And as it turns out–surprising to all of you, I’m sure–it was.

Better yet, it was wonderful.

In sleepy Faro we explored the quiet streets, white buildings dotted with big red flowers. We took refuge from the heat on a shady cafe terrace, where a tiny, white-haired Portuguese woman brought us cold beers on a plastic tray. We sat and watched the sunset at the end of a narrow, empty pier on the peaceful harbor, little boats settling into sleep as fish leapt out of the water all around us, catching bugs and flopping back down on the surface with a lazy, muted splash. We ate a 5 euro dinner, invited by locals to join some group function under the stars, and were brought a pitcher of beer and platters of rice, salad, grilled pork, sweets and coffee. We spent a day on the beach, dozing in the sand after playing like little kids in the cool Atlantic. The next morning, we took a 4-hour bus ride to Seville, wishing we’d gotten better souvenirs than the needle-sharp sunburns on our backs.

In Seville, the capital of Andalusia, a Spanish friend of Jordi’s showed us around the city, teaching us about the Islamic and Christian architecture, and how the two existed peacefully in the area for years. We stood with little Spanish children, their backs a toasted brown from the July sun, in the cool spray of the giant fountain at Plaza Espana. We ate a late dinner of heavenly tapas–randomly ordered from a menu we couldn’t read–sitting outside at a little table in a narrow alley, ancient bricks adorned with glowing sconces lighting our meal. We drank peach juice on a dimly lit rooftop terrace, the adjacent cathedral luminous in the black sky, bats circling its tower.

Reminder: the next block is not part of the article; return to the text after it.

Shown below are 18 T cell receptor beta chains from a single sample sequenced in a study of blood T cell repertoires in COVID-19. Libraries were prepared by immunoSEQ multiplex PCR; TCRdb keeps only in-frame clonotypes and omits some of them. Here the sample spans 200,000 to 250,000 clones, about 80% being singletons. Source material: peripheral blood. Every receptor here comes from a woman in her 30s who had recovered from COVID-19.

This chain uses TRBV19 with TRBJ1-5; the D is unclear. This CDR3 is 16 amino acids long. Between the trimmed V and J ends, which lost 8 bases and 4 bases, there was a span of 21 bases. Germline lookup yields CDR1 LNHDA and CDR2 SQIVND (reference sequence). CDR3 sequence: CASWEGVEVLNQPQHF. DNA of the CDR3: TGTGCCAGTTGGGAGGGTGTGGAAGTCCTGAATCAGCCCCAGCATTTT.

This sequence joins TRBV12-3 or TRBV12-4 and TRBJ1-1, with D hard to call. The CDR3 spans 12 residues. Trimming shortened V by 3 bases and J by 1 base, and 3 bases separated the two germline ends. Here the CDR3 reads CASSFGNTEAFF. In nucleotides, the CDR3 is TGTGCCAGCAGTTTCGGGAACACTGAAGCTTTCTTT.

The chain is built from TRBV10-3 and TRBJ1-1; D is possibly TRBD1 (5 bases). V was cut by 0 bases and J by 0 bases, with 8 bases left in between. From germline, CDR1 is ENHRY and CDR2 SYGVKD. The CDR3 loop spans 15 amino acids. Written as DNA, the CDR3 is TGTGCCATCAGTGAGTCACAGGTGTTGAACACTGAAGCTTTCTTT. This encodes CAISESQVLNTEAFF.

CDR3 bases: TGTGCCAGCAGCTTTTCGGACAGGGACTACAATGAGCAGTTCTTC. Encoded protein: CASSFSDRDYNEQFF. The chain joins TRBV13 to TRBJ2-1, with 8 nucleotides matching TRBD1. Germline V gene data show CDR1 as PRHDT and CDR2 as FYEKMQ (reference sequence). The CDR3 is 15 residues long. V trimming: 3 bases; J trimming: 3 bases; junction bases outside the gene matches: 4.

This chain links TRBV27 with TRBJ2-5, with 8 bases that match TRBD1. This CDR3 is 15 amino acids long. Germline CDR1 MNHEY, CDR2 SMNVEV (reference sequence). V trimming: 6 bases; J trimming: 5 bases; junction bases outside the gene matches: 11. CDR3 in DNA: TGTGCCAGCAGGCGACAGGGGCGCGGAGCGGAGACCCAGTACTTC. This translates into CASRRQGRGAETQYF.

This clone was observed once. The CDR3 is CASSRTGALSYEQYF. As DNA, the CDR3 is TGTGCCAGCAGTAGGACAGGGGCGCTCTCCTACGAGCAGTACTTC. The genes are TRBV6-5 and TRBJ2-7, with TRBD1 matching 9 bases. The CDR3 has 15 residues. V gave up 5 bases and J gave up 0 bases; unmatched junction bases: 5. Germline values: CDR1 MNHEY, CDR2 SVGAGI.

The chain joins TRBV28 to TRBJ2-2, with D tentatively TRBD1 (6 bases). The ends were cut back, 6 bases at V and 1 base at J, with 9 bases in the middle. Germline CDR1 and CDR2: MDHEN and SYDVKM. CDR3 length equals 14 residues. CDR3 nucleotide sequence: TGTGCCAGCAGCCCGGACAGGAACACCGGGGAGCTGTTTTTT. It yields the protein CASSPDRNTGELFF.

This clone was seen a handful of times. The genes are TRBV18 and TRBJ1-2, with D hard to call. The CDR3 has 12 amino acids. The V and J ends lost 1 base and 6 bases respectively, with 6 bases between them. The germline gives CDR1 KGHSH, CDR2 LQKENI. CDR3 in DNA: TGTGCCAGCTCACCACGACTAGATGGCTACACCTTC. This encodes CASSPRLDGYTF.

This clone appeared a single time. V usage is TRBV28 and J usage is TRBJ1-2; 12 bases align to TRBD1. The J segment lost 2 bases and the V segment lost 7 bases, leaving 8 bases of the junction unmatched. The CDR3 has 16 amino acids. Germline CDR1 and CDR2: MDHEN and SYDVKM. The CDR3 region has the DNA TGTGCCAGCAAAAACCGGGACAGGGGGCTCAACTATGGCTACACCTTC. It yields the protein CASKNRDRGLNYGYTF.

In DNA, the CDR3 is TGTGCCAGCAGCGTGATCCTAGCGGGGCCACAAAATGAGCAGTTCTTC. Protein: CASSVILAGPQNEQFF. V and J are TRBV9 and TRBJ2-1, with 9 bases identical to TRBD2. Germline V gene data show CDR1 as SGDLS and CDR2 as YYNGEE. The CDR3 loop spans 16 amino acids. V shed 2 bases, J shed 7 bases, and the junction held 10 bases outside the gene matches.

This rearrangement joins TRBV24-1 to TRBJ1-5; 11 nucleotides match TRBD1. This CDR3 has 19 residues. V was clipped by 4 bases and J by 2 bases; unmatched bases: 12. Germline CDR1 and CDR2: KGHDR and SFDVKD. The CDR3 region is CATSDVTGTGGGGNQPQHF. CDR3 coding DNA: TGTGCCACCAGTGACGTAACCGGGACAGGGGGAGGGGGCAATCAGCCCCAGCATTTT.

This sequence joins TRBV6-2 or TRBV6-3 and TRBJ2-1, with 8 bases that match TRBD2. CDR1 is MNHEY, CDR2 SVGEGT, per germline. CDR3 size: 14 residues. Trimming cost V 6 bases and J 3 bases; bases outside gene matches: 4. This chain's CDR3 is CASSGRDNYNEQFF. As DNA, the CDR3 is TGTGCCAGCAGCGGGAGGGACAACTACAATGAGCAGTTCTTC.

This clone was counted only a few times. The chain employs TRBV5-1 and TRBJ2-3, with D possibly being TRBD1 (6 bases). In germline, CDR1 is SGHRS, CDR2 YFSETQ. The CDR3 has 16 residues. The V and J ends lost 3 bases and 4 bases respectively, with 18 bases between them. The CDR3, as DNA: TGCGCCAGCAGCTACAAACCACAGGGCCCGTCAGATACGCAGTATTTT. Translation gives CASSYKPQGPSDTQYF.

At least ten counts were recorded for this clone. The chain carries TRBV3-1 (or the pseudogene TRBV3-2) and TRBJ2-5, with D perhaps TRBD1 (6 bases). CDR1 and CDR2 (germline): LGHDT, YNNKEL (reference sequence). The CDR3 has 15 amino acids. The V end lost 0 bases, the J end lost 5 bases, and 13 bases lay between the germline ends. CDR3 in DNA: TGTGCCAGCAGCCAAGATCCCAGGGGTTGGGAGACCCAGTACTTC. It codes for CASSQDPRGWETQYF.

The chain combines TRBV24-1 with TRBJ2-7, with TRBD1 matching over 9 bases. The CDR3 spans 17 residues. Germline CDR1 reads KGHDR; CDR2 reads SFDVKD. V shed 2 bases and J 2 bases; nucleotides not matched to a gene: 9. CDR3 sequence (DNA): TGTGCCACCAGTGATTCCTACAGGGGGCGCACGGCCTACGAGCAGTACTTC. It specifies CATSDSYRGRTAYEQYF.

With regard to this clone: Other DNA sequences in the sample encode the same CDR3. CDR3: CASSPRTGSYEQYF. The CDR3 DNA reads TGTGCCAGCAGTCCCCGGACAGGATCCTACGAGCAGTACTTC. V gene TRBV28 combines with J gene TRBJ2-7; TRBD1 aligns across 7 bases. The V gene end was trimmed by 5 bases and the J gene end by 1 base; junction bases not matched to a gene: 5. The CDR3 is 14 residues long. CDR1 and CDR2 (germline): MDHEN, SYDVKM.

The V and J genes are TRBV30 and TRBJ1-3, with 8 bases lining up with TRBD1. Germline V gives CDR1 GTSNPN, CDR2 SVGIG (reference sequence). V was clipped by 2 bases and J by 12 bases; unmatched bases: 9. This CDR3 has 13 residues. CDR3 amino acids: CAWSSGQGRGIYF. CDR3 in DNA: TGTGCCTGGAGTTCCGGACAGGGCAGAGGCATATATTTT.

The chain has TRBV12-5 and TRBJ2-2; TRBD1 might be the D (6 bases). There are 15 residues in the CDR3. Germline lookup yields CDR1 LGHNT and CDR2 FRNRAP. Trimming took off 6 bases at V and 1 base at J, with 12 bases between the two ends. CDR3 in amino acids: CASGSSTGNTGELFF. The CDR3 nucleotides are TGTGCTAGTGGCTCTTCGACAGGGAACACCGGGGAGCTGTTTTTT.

In Cadiz, said to be the oldest city in Western Europe, we climbed the Torre Tavira for a 360 view of the city’s white rooftops surrounded by the bay. At dusk we swam in the cliffside pool of our hotel and dried off in the evening sun, watching the waves wash against the wall below. We walked along the stone path leading through the water toward the lighthouse and saw restless boys jumping off an old bridge into the ocean.